Student Commencement Address

December 15, 2012
Kevin Rush

Hello everyone,

We’ve finally done it. After four years, no more registering for classes, no more book costs, no more homework. We are finally graduating. For many of us, this is a day filled with excitement and an underlining fear. We have finished a chapter in our lives, a big chapter. And after today, we enter the so-called real world. The world, which we seem to be told every day, is cold and unpredictable. But you know what, when people say this to me, my first thought is always: you know what’s cold and unpredictable, a Northern winter. 

If there is one thing that you, my peers and fellow graduates, have taught me, is that we thrive in the winter. Other schools have fall and spring semesters. We don’t. We have fall and winter. I know this may seem insignificant, but I think it says a lot about all of us. Whenever I am asked what we do in the winter, I can give them a bigger list than in the fall. Time and time again we demonstrate that winter is when we come alive. When others huddle inside, we celebrate.  We build homemade sleds, play broomball in the dark, explore a frozen shore line, bind together and have fun with over 300 student organizations. We make winter not an obstacle, but a part of life. When the rest of the country panics over snow, staying safe on their snow day, you know what we do? We walk to class. That is something to hold on to. 

Northern students are a different breed, we choose to come here, we choose to get up when the cold is stripping all motivation from the world, and we still succeed. All of us came to Northern with potential, often raw material like the landscape around us. But Northern has made us better, education has given us edges, the NMU community strengthened our will, and academic discipline will guide our actions. We came here as metals, but leave here as forged tools that can impact anything we touch.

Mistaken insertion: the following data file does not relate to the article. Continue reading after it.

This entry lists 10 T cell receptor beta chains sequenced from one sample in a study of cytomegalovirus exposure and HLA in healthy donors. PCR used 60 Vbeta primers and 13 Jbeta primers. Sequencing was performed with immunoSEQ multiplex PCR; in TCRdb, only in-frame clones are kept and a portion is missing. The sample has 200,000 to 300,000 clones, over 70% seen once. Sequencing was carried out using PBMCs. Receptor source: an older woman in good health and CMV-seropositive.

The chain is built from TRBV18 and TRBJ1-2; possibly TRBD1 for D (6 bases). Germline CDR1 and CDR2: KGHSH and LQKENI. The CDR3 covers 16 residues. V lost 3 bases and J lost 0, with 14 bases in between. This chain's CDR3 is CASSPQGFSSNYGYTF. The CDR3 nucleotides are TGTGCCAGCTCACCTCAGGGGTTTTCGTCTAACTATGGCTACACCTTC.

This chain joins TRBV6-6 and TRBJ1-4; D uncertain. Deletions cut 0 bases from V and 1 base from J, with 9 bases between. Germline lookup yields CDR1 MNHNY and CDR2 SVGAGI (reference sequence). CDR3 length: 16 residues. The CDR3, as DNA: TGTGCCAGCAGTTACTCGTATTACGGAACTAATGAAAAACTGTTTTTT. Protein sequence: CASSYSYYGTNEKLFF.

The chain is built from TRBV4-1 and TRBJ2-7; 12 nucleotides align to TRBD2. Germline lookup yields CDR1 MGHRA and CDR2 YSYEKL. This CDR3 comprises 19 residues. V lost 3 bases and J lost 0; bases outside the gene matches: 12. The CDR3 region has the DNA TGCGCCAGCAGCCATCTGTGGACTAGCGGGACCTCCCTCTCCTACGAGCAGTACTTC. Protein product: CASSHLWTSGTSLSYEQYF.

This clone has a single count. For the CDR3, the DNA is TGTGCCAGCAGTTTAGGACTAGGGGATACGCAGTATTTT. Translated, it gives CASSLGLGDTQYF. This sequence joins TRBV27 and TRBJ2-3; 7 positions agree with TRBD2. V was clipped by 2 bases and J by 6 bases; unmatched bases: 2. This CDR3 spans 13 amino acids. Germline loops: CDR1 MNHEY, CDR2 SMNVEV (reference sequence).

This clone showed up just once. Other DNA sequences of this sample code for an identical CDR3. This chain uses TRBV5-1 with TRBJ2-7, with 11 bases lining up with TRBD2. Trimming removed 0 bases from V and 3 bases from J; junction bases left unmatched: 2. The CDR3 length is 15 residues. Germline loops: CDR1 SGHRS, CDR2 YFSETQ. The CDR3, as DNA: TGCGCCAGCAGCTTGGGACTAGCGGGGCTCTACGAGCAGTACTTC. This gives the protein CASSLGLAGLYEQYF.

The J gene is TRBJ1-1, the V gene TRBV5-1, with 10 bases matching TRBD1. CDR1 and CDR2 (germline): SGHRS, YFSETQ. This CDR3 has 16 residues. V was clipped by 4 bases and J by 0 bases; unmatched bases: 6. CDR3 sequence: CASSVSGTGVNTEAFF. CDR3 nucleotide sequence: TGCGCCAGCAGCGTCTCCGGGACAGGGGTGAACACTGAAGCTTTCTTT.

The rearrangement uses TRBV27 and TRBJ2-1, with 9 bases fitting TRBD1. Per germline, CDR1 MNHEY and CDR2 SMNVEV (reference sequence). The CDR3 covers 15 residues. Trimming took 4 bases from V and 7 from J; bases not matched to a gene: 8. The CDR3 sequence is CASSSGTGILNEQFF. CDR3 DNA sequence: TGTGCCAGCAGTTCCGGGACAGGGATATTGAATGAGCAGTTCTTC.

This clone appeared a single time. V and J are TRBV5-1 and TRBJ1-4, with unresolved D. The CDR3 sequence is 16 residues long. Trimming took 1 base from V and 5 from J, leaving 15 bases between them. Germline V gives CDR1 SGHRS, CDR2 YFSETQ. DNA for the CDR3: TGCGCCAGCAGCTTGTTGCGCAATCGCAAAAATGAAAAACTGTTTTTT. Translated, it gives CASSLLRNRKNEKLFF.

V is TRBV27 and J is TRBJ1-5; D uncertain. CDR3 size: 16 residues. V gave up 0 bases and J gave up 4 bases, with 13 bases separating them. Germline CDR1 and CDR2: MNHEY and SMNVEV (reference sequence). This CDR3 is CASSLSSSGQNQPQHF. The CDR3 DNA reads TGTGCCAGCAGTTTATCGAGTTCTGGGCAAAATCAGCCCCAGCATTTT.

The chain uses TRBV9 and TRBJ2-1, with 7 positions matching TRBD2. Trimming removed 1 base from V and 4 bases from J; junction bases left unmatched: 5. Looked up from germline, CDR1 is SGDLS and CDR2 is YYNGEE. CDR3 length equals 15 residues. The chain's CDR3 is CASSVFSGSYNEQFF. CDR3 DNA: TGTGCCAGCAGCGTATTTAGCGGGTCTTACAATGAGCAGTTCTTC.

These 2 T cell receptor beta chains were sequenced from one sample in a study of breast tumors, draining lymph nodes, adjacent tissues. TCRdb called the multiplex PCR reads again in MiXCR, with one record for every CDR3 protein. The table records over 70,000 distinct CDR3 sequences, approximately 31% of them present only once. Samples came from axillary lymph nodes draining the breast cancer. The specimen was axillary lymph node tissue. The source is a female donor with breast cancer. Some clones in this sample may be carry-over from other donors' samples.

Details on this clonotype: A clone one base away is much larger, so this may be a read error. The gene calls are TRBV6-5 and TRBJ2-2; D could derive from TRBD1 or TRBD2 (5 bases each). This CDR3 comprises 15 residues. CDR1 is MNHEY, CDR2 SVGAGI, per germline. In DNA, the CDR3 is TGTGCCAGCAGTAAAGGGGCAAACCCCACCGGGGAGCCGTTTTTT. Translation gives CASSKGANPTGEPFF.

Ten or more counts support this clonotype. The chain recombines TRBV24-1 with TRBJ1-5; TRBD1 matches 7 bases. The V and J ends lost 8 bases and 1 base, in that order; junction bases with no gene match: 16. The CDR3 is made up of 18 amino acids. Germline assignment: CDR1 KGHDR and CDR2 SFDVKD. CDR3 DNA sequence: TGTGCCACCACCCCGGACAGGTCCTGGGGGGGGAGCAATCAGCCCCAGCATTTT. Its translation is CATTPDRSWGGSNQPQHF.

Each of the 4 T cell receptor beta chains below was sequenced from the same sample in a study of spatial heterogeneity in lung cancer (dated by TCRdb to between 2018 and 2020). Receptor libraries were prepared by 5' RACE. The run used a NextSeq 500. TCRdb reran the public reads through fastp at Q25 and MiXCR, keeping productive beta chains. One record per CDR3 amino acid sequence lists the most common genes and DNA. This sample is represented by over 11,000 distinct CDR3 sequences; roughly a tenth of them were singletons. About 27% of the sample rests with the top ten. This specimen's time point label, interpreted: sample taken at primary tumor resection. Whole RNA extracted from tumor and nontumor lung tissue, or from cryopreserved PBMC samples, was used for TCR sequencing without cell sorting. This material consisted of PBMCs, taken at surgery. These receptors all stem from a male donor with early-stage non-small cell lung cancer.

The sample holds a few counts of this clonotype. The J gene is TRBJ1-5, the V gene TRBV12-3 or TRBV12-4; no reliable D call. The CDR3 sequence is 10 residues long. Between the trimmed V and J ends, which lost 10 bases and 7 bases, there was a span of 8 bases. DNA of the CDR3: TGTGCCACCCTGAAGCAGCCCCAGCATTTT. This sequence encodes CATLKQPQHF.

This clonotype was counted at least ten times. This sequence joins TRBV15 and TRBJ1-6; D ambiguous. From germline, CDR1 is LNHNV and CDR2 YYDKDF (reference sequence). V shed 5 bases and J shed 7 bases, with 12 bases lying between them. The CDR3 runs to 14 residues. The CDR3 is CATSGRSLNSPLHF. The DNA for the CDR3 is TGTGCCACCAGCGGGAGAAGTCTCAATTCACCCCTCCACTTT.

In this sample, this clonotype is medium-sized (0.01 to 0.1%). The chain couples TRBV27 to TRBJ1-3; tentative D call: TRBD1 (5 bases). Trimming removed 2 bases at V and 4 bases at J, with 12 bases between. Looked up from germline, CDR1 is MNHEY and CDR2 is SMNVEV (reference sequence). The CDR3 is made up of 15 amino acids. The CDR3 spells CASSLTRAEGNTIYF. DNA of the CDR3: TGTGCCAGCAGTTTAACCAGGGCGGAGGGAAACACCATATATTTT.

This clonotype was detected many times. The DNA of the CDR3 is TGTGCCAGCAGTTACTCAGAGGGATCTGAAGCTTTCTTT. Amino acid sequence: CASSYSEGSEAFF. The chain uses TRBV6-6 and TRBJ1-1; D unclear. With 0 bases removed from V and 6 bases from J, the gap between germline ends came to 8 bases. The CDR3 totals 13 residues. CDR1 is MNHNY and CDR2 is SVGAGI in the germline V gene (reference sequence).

The supposed real world, the world that we are about to step into, is not embracing us with open arms. Many of us know the statistics. That 1:2 graduates are either underemployed or unemployed, that job markets aren’t what they used to be, and that opportunity is harder to find than ever. But statistics don’t capture everything. They can’t capture power of will, perseverance or character; they don’t measure potential. Statistically, I shouldn’t be standing here in front of you, I should have failed. I was the first in my family to go to college, a minority, and took four years off between high school and NMU. 

But I am standing here, and I’m standing here not just because of professors, or the overall institution, I am standing here because of you, the students that made me love this place, the students that taught me so much in and out of lecture halls, the students that helped me realize my passions. I am honored to be speaking to you because many of you do not know the changes you have already brought to the people around you, such as me. We need to remember what we have accomplished, the lessons that we have taken from Northern.

The world may seem frigid and covered in ice at times. But it won’t matter. We know when things get cold and unpredictable, the best option is to get up, thrive and do what we have done for the last four years, succeed. I am so proud to graduate with all of you.  Thank you for the last four years. Never forget the north, never forget we are wildcats, and we will change the world. 

Thank You